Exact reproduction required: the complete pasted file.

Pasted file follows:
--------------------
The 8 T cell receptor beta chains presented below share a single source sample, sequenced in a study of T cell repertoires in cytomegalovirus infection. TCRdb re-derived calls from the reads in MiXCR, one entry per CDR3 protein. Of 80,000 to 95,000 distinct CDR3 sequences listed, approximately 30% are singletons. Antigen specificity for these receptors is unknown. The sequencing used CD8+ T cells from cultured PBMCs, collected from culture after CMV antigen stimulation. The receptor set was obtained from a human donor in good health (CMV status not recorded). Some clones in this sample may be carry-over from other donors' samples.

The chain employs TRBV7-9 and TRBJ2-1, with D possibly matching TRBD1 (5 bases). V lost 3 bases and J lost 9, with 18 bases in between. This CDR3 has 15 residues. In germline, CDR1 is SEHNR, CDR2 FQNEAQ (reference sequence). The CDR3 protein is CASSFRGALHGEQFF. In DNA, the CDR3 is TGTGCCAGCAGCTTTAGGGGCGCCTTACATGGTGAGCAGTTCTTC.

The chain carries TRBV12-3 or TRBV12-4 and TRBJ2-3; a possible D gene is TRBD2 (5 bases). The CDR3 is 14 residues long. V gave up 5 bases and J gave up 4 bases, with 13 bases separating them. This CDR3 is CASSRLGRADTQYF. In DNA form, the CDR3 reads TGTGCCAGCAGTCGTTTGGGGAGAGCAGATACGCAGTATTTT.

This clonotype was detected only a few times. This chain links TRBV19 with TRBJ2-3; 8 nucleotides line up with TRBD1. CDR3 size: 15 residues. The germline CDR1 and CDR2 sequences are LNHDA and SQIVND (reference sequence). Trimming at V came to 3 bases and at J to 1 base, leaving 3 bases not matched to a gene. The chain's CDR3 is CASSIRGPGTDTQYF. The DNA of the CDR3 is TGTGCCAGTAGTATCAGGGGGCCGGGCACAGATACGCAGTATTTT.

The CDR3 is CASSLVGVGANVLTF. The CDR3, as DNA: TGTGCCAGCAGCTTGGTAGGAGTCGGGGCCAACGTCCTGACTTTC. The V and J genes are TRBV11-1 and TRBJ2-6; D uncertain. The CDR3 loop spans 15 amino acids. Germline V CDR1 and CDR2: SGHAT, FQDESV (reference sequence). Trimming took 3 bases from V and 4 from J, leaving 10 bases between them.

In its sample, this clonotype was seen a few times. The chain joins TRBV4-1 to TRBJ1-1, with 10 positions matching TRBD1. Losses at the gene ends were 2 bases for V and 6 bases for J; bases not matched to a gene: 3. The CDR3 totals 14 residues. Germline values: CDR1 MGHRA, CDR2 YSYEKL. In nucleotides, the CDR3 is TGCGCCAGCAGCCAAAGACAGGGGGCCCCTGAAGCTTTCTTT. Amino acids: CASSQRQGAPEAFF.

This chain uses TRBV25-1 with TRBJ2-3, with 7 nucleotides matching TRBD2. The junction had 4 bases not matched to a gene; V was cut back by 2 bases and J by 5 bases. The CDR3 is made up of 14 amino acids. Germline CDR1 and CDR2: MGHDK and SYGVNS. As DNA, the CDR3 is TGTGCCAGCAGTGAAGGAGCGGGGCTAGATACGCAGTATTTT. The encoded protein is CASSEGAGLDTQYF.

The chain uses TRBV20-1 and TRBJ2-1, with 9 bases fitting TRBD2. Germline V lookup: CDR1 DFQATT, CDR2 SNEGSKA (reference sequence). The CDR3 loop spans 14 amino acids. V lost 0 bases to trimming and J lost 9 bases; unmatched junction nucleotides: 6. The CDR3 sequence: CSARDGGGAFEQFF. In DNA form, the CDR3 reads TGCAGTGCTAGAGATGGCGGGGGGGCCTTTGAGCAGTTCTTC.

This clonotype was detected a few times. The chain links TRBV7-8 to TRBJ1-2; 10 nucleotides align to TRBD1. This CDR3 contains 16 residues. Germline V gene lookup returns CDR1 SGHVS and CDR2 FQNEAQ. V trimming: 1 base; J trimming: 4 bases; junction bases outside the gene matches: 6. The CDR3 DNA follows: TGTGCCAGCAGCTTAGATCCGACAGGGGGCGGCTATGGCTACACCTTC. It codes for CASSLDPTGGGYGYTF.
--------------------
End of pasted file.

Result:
The 8 T cell receptor beta chains presented below share a single source sample, sequenced in a study of T cell repertoires in cytomegalovirus infection. TCRdb re-derived calls from the reads in MiXCR, one entry per CDR3 protein. Of 80,000 to 95,000 distinct CDR3 sequences listed, approximately 30% are singletons. Antigen specificity for these receptors is unknown. The sequencing used CD8+ T cells from cultured PBMCs, collected from culture after CMV antigen stimulation. The receptor set was obtained from a human donor in good health (CMV status not recorded). Some clones in this sample may be carry-over from other donors' samples.

The chain employs TRBV7-9 and TRBJ2-1, with D possibly matching TRBD1 (5 bases). V lost 3 bases and J lost 9, with 18 bases in between. This CDR3 has 15 residues. In germline, CDR1 is SEHNR, CDR2 FQNEAQ (reference sequence). The CDR3 protein is CASSFRGALHGEQFF. In DNA, the CDR3 is TGTGCCAGCAGCTTTAGGGGCGCCTTACATGGTGAGCAGTTCTTC.

The chain carries TRBV12-3 or TRBV12-4 and TRBJ2-3; a possible D gene is TRBD2 (5 bases). The CDR3 is 14 residues long. V gave up 5 bases and J gave up 4 bases, with 13 bases separating them. This CDR3 is CASSRLGRADTQYF. In DNA form, the CDR3 reads TGTGCCAGCAGTCGTTTGGGGAGAGCAGATACGCAGTATTTT.

This clonotype was detected only a few times. This chain links TRBV19 with TRBJ2-3; 8 nucleotides line up with TRBD1. CDR3 size: 15 residues. The germline CDR1 and CDR2 sequences are LNHDA and SQIVND (reference sequence). Trimming at V came to 3 bases and at J to 1 base, leaving 3 bases not matched to a gene. The chain's CDR3 is CASSIRGPGTDTQYF. The DNA of the CDR3 is TGTGCCAGTAGTATCAGGGGGCCGGGCACAGATACGCAGTATTTT.

The CDR3 is CASSLVGVGANVLTF. The CDR3, as DNA: TGTGCCAGCAGCTTGGTAGGAGTCGGGGCCAACGTCCTGACTTTC. The V and J genes are TRBV11-1 and TRBJ2-6; D uncertain. The CDR3 loop spans 15 amino acids. Germline V CDR1 and CDR2: SGHAT, FQDESV (reference sequence). Trimming took 3 bases from V and 4 from J, leaving 10 bases between them.

In its sample, this clonotype was seen a few times. The chain joins TRBV4-1 to TRBJ1-1, with 10 positions matching TRBD1. Losses at the gene ends were 2 bases for V and 6 bases for J; bases not matched to a gene: 3. The CDR3 totals 14 residues. Germline values: CDR1 MGHRA, CDR2 YSYEKL. In nucleotides, the CDR3 is TGCGCCAGCAGCCAAAGACAGGGGGCCCCTGAAGCTTTCTTT. Amino acids: CASSQRQGAPEAFF.

This chain uses TRBV25-1 with TRBJ2-3, with 7 nucleotides matching TRBD2. The junction had 4 bases not matched to a gene; V was cut back by 2 bases and J by 5 bases. The CDR3 is made up of 14 amino acids. Germline CDR1 and CDR2: MGHDK and SYGVNS. As DNA, the CDR3 is TGTGCCAGCAGTGAAGGAGCGGGGCTAGATACGCAGTATTTT. The encoded protein is CASSEGAGLDTQYF.

The chain uses TRBV20-1 and TRBJ2-1, with 9 bases fitting TRBD2. Germline V lookup: CDR1 DFQATT, CDR2 SNEGSKA (reference sequence). The CDR3 loop spans 14 amino acids. V lost 0 bases to trimming and J lost 9 bases; unmatched junction nucleotides: 6. The CDR3 sequence: CSARDGGGAFEQFF. In DNA form, the CDR3 reads TGCAGTGCTAGAGATGGCGGGGGGGCCTTTGAGCAGTTCTTC.

This clonotype was detected a few times. The chain links TRBV7-8 to TRBJ1-2; 10 nucleotides align to TRBD1. This CDR3 contains 16 residues. Germline V gene lookup returns CDR1 SGHVS and CDR2 FQNEAQ. V trimming: 1 base; J trimming: 4 bases; junction bases outside the gene matches: 6. The CDR3 DNA follows: TGTGCCAGCAGCTTAGATCCGACAGGGGGCGGCTATGGCTACACCTTC. It codes for CASSLDPTGGGYGYTF.